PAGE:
For my final thesis I performed a meta-analysis with different subsets (subgroup analysis). Although I systematically searched the literature (I was brutally sophisticated), depending which subset I analyze, the Egger's Test is significant or not, indicating publicaton bias or not.

However, on the undifferentiated subset although the Egger's Test is significant, the Trim and Fill method does not add any studies to the sample.

Trim and Fill method is based on:

Duval, S., & Tweedie, R. 2000a. A Nonparametric “ Trim and Fill ” Method of Accounting for Publication Bias in Meta-Analysis. Journal of the American Statistical Association, 95(449): 89–98.

Duval, S., & Tweedie, R. 2000b. Trim and Fill: A Simple Funnel-Plot-Based Method. Biometrics, 56(June): 455–463.

I have several questions:

1) How to interpret that depending on the subset analyzed, the Egger's test is significant or not (I cannot derive a pattern or something similar).

2) Why does Trim and Fill not add studies, although Egger's Test is significant?

3) Would you add any additional tests?

I will now add some pictures of the results, so you can better follow my thoughts. Thanks for any help.

Results of Hedges and Olkin MA Trim & Fill Results

  • $\begingroup$ Welcome to our site! You might want to add a citation for the "trim and fill" method $\endgroup$
    – Silverfish
    Sep 23, 2016 at 13:18
  • $\begingroup$ One possible explanation is that Egger's method is parametric and Duval and Tweedie's is non-parametric. $\endgroup$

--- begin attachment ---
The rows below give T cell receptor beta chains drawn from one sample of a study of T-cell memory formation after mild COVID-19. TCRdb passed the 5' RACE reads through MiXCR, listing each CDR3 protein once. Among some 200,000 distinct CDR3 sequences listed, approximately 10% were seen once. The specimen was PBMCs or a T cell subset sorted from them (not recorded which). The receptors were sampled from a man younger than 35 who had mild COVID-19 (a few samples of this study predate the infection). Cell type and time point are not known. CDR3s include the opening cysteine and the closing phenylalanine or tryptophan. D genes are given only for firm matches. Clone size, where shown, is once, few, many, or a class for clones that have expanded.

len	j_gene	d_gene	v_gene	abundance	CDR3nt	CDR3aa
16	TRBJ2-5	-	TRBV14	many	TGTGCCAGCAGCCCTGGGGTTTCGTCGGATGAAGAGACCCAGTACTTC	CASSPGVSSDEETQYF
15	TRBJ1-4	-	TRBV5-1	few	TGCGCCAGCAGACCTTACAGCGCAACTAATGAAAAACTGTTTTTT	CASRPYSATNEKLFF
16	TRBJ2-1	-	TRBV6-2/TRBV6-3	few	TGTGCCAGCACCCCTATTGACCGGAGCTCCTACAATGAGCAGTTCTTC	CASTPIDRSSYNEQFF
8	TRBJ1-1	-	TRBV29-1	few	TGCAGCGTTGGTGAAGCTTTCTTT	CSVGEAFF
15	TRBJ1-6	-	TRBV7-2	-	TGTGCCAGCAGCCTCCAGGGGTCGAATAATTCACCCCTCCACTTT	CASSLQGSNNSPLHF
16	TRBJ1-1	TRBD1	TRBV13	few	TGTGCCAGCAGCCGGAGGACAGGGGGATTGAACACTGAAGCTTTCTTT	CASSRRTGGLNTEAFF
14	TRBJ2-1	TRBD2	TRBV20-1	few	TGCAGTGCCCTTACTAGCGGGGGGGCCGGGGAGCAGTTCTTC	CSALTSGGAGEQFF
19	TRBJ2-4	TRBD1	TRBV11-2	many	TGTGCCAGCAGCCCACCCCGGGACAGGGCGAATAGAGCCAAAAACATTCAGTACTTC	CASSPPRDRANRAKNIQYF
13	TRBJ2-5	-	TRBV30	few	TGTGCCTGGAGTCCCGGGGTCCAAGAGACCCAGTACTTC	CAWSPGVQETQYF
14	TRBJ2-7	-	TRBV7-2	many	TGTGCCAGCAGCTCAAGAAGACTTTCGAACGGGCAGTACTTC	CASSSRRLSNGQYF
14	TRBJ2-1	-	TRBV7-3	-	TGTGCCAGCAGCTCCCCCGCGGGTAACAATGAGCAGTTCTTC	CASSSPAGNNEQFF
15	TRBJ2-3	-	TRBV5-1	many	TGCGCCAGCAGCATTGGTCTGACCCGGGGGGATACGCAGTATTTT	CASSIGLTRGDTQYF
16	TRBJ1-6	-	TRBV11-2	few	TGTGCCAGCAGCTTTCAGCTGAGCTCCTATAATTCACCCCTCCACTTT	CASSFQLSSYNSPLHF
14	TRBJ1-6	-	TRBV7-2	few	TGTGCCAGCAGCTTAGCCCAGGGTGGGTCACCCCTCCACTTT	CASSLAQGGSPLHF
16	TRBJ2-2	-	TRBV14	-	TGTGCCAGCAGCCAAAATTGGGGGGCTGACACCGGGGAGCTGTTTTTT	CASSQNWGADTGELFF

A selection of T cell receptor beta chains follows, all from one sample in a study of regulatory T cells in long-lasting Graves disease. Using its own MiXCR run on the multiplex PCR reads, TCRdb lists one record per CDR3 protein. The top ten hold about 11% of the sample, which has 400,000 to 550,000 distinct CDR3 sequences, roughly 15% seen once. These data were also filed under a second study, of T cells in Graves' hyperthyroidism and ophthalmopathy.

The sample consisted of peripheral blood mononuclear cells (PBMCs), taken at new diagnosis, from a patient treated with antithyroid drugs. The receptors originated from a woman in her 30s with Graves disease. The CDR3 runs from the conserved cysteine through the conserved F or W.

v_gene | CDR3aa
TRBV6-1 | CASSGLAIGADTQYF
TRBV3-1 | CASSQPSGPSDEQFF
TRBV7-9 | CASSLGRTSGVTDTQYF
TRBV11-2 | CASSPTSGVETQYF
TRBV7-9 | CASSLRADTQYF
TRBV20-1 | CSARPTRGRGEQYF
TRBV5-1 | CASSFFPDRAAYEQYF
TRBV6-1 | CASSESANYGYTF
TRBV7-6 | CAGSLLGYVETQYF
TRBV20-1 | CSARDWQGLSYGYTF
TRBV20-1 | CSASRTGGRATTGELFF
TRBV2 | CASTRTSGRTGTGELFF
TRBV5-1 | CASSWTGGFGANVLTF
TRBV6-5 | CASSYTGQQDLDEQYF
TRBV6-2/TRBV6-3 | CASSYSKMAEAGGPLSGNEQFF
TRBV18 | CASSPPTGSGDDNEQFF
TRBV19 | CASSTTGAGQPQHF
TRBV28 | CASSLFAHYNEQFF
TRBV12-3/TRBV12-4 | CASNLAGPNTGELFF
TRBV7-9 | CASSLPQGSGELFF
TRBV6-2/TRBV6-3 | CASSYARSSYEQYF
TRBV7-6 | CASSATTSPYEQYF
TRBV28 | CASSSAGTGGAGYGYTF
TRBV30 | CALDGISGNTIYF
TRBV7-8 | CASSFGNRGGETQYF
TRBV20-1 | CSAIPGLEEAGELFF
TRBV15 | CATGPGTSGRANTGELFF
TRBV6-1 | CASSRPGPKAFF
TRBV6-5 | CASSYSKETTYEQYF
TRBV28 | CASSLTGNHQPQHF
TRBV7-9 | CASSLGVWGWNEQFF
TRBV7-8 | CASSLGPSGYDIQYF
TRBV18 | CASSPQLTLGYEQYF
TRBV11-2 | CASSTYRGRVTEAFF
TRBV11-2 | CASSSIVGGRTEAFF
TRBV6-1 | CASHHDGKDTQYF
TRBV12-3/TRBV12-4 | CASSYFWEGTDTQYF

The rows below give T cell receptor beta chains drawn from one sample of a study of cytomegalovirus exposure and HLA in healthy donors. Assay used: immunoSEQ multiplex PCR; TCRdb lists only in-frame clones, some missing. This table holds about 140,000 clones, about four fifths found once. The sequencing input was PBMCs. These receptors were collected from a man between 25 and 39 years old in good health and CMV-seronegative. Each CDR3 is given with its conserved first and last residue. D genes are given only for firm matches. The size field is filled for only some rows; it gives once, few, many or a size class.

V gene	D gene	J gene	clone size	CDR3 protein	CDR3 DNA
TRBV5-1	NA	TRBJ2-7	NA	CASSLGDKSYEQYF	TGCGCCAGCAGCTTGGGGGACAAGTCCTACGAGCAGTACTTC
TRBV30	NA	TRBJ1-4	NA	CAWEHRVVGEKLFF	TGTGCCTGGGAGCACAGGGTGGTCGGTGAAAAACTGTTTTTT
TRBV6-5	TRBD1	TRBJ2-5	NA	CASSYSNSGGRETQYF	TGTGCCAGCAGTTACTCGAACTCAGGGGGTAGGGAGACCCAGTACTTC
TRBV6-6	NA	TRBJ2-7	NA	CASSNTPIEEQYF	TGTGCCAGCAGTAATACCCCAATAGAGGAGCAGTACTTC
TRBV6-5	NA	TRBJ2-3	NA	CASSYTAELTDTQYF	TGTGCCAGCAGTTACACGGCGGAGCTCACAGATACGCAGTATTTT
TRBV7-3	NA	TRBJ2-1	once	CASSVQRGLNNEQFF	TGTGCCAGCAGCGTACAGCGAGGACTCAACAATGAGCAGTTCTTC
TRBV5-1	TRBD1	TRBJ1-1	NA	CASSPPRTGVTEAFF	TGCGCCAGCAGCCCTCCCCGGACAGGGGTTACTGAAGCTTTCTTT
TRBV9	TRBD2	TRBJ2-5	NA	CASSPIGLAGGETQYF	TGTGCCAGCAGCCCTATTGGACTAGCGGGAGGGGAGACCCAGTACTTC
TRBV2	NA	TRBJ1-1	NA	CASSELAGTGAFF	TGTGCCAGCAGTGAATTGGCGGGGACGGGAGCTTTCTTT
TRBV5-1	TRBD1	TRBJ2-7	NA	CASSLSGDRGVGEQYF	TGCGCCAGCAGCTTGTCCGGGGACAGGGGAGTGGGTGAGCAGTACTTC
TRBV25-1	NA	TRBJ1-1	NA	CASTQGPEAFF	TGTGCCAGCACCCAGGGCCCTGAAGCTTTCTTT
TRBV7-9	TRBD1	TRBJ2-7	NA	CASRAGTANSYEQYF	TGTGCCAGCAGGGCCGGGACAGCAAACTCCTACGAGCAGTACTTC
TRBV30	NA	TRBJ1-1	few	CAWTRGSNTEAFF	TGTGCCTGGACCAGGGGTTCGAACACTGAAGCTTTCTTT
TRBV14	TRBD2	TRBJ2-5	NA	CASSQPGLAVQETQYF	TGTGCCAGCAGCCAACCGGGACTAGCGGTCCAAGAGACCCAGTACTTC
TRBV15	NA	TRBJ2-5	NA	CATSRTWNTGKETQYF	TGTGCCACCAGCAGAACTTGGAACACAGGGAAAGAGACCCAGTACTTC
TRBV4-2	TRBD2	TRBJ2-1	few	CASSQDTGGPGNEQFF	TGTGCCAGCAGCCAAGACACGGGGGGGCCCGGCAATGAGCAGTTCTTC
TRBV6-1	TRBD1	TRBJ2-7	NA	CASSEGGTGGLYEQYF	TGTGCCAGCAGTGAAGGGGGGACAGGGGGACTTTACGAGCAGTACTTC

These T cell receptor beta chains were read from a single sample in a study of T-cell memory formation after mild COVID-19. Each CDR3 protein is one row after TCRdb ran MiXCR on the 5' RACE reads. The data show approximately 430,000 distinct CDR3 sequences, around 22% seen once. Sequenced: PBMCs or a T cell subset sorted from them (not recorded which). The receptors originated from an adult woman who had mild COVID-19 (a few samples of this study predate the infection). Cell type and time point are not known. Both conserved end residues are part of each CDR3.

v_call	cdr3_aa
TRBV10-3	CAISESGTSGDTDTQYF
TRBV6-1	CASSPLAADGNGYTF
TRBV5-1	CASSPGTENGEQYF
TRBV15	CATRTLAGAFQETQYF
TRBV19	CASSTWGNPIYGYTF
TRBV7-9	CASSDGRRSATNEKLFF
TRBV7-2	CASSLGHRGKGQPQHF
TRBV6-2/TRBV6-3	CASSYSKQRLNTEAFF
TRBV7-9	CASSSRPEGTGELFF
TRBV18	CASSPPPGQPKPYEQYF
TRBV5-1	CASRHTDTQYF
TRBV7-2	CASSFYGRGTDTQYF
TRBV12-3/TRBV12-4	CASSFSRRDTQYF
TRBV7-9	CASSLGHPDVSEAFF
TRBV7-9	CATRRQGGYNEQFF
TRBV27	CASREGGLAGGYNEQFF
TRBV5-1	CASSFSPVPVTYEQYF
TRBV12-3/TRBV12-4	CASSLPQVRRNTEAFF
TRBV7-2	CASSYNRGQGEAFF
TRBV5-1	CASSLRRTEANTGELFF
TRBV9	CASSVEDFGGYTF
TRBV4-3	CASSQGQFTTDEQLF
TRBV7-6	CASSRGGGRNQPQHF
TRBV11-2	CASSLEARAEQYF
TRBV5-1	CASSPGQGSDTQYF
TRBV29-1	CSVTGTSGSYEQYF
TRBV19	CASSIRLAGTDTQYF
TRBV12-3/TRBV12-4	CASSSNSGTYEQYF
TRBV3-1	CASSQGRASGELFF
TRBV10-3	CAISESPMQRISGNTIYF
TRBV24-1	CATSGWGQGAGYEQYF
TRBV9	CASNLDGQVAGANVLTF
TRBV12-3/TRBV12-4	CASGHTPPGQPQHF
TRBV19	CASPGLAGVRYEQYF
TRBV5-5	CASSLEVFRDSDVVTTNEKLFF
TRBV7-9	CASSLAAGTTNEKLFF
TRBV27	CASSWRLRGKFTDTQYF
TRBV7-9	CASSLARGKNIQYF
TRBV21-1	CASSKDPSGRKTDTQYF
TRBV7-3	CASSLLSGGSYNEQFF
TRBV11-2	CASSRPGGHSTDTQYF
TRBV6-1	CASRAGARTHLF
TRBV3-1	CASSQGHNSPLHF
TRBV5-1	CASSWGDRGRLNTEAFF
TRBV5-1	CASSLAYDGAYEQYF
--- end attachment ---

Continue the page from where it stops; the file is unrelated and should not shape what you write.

– mdewey
    Sep 23, 2016 at 15:11
  • $\begingroup$ @mdewey can u explain that a bit more sophisticatedly? I am no expert. $\endgroup$
    – Feal
    Sep 23, 2016 at 15:41
  • $\begingroup$ Please be aware that there are multiple papers recommending that you should not use Egger's test and the trim and fill method in the presence of between-study heterogeneity. Since your I^2 are very high, you have to be very carful in interpreting the results of these methods. Some references: http://www.ncbi.nlm.nih.gov/pubmed/12820277 and http://www.ncbi.nlm.nih.gov/pubmed/17420491 $\endgroup$
    – User33
    Sep 24, 2016 at 9:07
  • $\begingroup$ @mdewey ha, thats what i've found out in the meantime as well. Thanks for ur patience & help. $\endgroup$
    – Feal
    Sep 24, 2016 at 9:51

1 Answer 1


There is no particular reason to expect all the methods of looking for small study bias to agree. Song and colleagues here compared Egger, Begg, and Duval and Tweedie and showed that they did not always agree, see their Figure 1 for a quick insight.

  • $\begingroup$ Well, still i am a bit confused how to interpret the results in the light of what these tests are telling me? Would you mind to give me a hint? $\endgroup$
    – Feal
    Sep 23, 2016 at 16:10
  • $\begingroup$ That must depend on (a) what your hypothesis about the small study effects was (b) what the actual shape of the funnel plot is like (c) what additional information you might have about the studies involved (d) perhaps something else which I have not thought of. $\endgroup$
    – mdewey
    Sep 23, 2016 at 21:08

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